16GB Team T-Force/Night Hawk DDR4 3000
    Gigabyte Windforce NVidia GTX970

    Manufacturer Response:
    Hello,

    We are so sorry to hear the problem you encountered with. Right now, we are using the same platform as yours to test on our RAM to find out the possible causes of this issue. We will let you know our test result and guide you to the next step.

    Thank you for your patience.

    Team Group
    I could only guess. Maybe he's having trouble running the 15x multiplier. I'd personally rather use DDR4-3200, but only because it uses 12x 4/3 x 100 and the lower multipliers work with more CPU samples. But then again, maybe the 4/3 memory controller ratio isn't ideal, performance wise...
    Reply
  • WINTERLORD
    very nice review and well laid out way to go toms
    Reply
  • razor512
    I don't get why RAM with LEDs cost so much more. It probably costs them less than 10 cents to add lighting to them, as if you are going with a fixed color, you can literally just tap off one of the power rails on the RAM, and solder in an LED or 2, and then if needed, attach some plastic to them to diffuse the light a bit.
    Reply
  • Dark Lord of Tech
    Very nice look to these modules.
    Reply
  • Crashman
    19222893 said:
    I don't get why RAM with LEDs cost so much more. It probably costs them less than 10 cents to add lighting to them, as if you are going with a fixed color, you can literally just tap off one of the power rails on the RAM, and solder in an LED or 2, and then if needed, attach some plastic to them to diffuse the light a bit.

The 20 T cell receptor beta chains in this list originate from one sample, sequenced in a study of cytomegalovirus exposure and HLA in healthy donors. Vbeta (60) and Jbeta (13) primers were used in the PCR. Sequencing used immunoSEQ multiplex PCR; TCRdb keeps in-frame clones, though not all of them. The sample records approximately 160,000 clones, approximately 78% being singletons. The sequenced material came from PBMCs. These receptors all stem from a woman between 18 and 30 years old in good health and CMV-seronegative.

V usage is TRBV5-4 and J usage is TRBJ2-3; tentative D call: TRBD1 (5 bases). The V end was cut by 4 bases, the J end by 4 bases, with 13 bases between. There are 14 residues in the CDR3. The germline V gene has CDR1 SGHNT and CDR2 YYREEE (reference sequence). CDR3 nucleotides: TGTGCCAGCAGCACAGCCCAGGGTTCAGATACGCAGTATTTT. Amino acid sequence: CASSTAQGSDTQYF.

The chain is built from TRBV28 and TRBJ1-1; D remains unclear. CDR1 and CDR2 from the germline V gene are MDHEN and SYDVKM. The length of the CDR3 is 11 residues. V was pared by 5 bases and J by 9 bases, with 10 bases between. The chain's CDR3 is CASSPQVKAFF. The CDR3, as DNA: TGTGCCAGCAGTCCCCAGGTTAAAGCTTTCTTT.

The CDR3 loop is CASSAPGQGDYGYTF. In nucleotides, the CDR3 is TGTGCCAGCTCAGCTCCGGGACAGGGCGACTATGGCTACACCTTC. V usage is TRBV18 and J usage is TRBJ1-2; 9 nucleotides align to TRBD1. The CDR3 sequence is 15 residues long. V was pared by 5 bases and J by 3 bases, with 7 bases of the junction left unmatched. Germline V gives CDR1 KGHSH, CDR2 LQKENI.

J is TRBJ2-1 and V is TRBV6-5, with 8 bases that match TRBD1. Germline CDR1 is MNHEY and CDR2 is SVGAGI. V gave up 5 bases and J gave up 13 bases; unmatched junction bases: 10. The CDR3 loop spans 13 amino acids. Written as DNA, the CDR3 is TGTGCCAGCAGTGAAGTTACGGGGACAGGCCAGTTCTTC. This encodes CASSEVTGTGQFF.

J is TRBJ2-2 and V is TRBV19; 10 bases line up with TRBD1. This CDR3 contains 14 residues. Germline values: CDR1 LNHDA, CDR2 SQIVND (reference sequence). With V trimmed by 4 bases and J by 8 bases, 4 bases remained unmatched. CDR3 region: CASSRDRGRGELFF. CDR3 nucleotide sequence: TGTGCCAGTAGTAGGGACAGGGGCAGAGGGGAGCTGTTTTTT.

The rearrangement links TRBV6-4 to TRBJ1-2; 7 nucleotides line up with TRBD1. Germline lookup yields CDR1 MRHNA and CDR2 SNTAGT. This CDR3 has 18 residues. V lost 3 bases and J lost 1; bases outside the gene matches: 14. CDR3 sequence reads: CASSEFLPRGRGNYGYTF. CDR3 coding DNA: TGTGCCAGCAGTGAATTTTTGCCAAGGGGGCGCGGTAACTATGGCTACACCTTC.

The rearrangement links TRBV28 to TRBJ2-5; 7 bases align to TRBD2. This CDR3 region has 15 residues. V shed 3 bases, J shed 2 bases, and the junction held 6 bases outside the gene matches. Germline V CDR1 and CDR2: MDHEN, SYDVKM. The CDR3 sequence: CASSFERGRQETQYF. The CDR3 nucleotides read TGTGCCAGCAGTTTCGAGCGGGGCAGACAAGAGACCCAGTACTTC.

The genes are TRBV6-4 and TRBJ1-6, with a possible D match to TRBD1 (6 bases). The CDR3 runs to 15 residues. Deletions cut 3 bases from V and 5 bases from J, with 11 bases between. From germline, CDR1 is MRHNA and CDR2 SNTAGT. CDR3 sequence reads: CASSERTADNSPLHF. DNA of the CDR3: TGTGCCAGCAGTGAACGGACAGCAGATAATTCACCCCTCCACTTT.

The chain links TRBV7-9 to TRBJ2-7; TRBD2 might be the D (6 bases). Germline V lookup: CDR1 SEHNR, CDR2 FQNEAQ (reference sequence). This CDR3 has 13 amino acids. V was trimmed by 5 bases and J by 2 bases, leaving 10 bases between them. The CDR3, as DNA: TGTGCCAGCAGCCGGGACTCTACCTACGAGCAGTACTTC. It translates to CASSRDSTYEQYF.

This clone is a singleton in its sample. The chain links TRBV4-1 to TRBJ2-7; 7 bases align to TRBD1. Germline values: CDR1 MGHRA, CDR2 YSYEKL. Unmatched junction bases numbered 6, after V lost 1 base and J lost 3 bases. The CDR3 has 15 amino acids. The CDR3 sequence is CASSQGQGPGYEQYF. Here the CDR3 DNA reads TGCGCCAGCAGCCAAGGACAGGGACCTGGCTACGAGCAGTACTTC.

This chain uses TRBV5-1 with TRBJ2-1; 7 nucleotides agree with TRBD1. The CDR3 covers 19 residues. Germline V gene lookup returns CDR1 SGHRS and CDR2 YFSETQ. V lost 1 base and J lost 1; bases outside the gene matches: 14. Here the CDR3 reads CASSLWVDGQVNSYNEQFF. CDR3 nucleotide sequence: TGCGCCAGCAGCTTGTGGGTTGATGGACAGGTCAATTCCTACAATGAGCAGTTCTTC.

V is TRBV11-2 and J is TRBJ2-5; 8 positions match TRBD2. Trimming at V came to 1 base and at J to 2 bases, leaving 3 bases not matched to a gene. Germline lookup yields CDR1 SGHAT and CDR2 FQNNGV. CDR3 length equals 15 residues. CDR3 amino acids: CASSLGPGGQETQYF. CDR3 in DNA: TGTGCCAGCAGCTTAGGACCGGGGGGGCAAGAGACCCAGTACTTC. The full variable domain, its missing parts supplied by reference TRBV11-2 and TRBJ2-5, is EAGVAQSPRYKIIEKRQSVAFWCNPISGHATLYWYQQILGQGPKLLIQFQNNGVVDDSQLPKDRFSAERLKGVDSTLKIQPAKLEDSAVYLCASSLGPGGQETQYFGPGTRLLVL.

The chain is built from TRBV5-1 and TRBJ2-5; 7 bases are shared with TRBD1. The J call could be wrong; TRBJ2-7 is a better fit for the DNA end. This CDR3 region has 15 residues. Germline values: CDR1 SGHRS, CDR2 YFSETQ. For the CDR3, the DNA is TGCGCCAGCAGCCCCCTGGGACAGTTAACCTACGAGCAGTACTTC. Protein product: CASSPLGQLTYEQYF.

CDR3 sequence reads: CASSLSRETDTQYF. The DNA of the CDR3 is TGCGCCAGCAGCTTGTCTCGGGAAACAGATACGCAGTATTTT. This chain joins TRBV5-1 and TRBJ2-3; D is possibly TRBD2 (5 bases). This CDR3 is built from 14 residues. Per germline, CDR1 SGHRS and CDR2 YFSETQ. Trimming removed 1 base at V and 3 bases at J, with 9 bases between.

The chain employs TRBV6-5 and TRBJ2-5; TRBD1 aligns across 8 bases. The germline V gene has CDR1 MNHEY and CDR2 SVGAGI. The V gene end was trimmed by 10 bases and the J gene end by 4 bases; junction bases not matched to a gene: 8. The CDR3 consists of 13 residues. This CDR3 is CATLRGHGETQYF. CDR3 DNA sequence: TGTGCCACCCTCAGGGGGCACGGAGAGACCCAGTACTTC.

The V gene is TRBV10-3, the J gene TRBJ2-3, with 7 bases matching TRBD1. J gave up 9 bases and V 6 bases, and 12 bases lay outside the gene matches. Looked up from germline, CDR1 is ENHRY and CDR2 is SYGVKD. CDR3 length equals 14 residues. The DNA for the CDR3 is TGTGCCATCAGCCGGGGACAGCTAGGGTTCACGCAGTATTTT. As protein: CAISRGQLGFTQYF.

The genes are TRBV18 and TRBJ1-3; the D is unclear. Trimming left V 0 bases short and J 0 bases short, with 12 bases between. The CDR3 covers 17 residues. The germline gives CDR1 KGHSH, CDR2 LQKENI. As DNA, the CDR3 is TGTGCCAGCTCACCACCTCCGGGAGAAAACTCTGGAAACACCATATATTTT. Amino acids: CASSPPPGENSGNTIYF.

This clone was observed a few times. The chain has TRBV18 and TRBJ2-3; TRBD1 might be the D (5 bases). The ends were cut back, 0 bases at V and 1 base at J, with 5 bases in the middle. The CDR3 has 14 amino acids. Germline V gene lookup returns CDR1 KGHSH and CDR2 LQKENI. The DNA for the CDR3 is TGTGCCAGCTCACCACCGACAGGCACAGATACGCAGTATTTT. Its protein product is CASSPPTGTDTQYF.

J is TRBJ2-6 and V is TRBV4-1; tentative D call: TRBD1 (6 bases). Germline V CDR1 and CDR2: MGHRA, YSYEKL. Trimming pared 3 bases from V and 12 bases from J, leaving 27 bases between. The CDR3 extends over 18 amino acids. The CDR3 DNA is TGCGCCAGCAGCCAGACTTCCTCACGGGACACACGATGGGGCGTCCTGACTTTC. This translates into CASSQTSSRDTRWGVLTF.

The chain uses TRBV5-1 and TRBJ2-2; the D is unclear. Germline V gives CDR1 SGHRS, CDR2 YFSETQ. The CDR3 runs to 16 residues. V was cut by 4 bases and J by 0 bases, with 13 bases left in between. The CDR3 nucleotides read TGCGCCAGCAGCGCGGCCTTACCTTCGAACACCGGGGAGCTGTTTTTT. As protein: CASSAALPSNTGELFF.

It's probably closer to $1, because they also need to have the new heatsinks and light covers manufactured, including the injection molds for the covers. But then there's the failure rate to consider, that adds cost as well.

    Reply
  • WINTERLORD
    19224175 said:
    19222893 said:
    I don't get why RAM with LEDs cost so much more. It probably costs them less than 10 cents to add lighting to them, as if you are going with a fixed color, you can literally just tap off one of the power rails on the RAM, and solder in an LED or 2, and then if needed, attach some plastic to them to diffuse the light a bit.
    It's probably closer to $1, because they also need to have the new heatsinks and light covers manufactured, including the injection molds for the covers. But then there's the failure rate to consider, that adds cost as well.

    by doing this does it take away from possable performance
    Reply